The countries affected by Ebola have been let down by a number of international organisations. But the late, lackadaisical and meagre response from the body that claims to represent all Africans and proudly protect the sovereignty and self-determination of African states has perhaps been the most disappointing of all, argues Nanjala Nyabola.
“We are meeting here at a time when our sisters and brothers in Liberia, Guinea and Sierra Leone are facing grave challenges…which have over the last few months so abruptly halted their path towards development and reconstruction.”
The quote above is taken from a statement given by African Union (AU) Commission Chairperson Nkosazana Dlamini-Zuma on 28 October following a solidarity visit she made to the afflicted countries. Almost 8 months after Médecins Sans Frontières (MSF) characterised the Ebola outbreak in the Mano River basin as an emergency situation, the AU finally pledged 1,000 doctors from across the continent to assist with managing the disease. The statement and its timing echoed the general response the AU has given to the most pressing challenges in contemporary African history: vague, seemingly focused on the wrong end of the crisis, late, and many dollars short.
A look at the timeline reveals that at every stage, the AU has been several steps behind local and other key international actors. The first case of Ebola came in Guinea in December 2013, when MSF as the lead organisation emphasised the lack of capacity within the country’s healthcare system. By March, MSF had declared the situation an emergency that required more international attention. Only in April did the AU convene the first of a series of meetings to “respond to the crisis”, but which in effect only led to the issuance of a communiqué. In fact, by its own account, the AU did not release funds to address the outbreak until August, when $1 million was released from the Special Emergency Fund for Drought and Famine. By this time almost 3,000 people had already died from the disease.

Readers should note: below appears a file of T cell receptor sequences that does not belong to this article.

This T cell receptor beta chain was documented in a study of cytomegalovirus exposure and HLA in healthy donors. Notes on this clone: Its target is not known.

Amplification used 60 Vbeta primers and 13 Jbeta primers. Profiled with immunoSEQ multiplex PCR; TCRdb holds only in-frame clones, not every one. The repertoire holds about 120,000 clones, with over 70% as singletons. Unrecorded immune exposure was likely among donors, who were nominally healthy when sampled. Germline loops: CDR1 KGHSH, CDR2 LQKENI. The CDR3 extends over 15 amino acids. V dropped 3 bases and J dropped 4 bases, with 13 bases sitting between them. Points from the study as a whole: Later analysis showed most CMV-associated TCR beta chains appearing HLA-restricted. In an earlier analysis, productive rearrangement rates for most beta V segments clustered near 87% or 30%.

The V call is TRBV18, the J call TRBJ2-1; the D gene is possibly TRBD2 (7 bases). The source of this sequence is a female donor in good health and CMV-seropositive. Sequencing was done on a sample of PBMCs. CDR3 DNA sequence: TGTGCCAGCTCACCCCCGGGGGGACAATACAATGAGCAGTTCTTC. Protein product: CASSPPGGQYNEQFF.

It may seem unfair to level this criticism against the African Union when other international organisations are charged with the specific responsibilities pertinent to addressing this crisis. For instance, the World Health Organisation – by its own mandate the “directing coordinating authority for health within the UN system” – didn’t mobilise a robust response until August either, while the UN Security Council didn’t react properly until September. In fact, MSF and others have been forced to repeatedly urge the international community to step up its response to Ebola.
However, a slow response is particularly embarrassing for the AU for several reasons. First, the crisis is unfolding in its own backyard. Several key AU institutions sit in West Africa, and it would be fair to assume that the AU could leverage this into some kind of regional coordinating mechanism. Is there a reason in 2014 for the US to establish a military command to oversee the response to Ebola when AU member states spend so much on building their own military forces?